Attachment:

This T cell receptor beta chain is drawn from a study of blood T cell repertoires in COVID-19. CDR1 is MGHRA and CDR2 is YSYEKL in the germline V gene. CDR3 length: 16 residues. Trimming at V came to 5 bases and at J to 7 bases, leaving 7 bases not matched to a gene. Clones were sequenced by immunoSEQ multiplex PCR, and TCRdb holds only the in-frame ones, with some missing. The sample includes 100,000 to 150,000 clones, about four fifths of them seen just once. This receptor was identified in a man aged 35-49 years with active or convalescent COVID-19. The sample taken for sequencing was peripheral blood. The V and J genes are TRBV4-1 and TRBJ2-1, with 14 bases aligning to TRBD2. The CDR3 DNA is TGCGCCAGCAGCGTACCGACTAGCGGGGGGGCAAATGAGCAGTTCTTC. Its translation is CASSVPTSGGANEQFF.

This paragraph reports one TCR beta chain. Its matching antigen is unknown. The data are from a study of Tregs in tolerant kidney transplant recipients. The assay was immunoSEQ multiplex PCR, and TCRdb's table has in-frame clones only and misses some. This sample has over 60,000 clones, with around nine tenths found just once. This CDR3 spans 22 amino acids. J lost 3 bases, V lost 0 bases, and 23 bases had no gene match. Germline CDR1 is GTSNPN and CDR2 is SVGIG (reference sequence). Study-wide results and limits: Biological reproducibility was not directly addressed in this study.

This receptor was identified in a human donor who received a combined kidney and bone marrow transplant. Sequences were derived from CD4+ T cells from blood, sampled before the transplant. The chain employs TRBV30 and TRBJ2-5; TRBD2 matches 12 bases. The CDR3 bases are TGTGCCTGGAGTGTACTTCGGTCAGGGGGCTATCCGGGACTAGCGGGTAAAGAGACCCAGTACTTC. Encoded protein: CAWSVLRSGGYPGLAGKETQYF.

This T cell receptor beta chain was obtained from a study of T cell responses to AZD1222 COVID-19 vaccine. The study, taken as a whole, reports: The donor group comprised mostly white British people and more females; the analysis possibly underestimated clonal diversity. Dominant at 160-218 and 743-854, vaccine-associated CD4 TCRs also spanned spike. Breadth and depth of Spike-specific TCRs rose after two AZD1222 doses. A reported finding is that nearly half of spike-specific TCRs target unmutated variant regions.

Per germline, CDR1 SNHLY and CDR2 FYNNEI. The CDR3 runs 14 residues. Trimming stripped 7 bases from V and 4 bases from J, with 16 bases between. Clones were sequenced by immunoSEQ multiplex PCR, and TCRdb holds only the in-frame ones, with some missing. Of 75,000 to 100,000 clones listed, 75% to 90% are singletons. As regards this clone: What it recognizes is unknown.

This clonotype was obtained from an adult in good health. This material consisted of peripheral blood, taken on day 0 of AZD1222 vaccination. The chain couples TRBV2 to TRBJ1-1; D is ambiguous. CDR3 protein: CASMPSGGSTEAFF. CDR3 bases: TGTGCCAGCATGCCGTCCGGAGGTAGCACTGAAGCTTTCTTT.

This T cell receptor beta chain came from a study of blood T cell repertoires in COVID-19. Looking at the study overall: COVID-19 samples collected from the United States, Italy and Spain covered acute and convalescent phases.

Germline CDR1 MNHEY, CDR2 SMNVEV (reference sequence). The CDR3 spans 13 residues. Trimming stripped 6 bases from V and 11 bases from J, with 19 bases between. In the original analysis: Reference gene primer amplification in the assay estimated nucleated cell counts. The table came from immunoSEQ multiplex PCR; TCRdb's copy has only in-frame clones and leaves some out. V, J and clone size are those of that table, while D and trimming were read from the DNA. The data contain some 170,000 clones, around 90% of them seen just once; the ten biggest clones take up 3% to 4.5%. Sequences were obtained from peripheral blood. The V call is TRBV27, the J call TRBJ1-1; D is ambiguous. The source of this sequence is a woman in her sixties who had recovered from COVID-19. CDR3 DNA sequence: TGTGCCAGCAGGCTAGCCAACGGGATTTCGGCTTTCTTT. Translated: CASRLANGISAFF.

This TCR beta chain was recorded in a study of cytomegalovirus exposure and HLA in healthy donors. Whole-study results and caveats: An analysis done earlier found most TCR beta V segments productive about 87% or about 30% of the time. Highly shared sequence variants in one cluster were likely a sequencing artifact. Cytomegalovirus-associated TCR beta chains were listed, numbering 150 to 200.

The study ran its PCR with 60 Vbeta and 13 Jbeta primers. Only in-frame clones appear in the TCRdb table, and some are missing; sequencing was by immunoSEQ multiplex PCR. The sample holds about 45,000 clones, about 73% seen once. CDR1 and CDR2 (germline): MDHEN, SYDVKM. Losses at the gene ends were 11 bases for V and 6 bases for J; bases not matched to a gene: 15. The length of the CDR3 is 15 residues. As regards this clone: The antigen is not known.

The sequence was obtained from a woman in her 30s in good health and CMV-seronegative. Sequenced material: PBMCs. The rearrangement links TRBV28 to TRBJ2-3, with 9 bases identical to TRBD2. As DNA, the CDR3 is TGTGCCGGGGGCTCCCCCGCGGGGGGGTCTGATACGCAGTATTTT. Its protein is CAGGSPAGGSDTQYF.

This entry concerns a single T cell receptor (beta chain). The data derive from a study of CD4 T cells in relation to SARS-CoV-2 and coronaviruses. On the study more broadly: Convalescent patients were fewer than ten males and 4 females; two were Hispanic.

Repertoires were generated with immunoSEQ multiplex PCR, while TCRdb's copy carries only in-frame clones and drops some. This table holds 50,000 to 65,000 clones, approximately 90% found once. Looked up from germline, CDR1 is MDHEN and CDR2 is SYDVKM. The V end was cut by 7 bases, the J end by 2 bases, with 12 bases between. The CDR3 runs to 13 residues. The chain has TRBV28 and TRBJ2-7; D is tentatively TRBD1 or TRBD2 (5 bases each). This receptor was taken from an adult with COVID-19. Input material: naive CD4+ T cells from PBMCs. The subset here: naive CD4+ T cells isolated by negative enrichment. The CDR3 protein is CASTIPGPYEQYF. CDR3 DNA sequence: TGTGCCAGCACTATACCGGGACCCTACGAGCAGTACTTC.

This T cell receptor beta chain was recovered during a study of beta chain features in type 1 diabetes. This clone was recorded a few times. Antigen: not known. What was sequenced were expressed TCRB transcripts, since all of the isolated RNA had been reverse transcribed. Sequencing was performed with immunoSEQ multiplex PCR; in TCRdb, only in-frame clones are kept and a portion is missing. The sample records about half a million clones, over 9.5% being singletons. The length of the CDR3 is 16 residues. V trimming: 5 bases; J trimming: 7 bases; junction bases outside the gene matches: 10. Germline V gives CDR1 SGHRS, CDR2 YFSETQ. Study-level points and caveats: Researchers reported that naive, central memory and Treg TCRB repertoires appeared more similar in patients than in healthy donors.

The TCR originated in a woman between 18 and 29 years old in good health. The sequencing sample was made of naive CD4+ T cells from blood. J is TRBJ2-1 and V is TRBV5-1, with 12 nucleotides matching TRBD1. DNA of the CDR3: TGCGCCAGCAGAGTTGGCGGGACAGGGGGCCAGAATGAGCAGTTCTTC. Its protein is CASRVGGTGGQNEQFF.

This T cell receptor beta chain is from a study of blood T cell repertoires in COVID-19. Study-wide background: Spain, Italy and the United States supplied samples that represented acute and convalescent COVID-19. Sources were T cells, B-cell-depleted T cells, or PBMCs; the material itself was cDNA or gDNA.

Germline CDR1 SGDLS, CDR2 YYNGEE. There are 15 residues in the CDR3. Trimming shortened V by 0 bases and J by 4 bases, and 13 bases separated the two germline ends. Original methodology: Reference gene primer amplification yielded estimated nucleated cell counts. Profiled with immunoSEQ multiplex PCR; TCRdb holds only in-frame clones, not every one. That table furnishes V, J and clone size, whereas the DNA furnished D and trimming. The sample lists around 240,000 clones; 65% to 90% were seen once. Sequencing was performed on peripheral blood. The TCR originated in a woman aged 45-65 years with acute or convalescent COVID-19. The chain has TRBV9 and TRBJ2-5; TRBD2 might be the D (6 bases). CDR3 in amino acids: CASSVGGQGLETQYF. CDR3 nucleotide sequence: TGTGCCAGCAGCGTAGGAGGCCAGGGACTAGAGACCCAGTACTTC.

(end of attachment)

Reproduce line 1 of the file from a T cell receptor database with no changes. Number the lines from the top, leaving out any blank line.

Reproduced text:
This T cell receptor beta chain is drawn from a study of blood T cell repertoires in COVID-19. CDR1 is MGHRA and CDR2 is YSYEKL in the germline V gene. CDR3 length: 16 residues. Trimming at V came to 5 bases and at J to 7 bases, leaving 7 bases not matched to a gene. Clones were sequenced by immunoSEQ multiplex PCR, and TCRdb holds only the in-frame ones, with some missing. The sample includes 100,000 to 150,000 clones, about four fifths of them seen just once. This receptor was identified in a man aged 35-49 years with active or convalescent COVID-19. The sample taken for sequencing was peripheral blood. The V and J genes are TRBV4-1 and TRBJ2-1, with 14 bases aligning to TRBD2. The CDR3 DNA is TGCGCCAGCAGCGTACCGACTAGCGGGGGGGCAAATGAGCAGTTCTTC. Its translation is CASSVPTSGGANEQFF.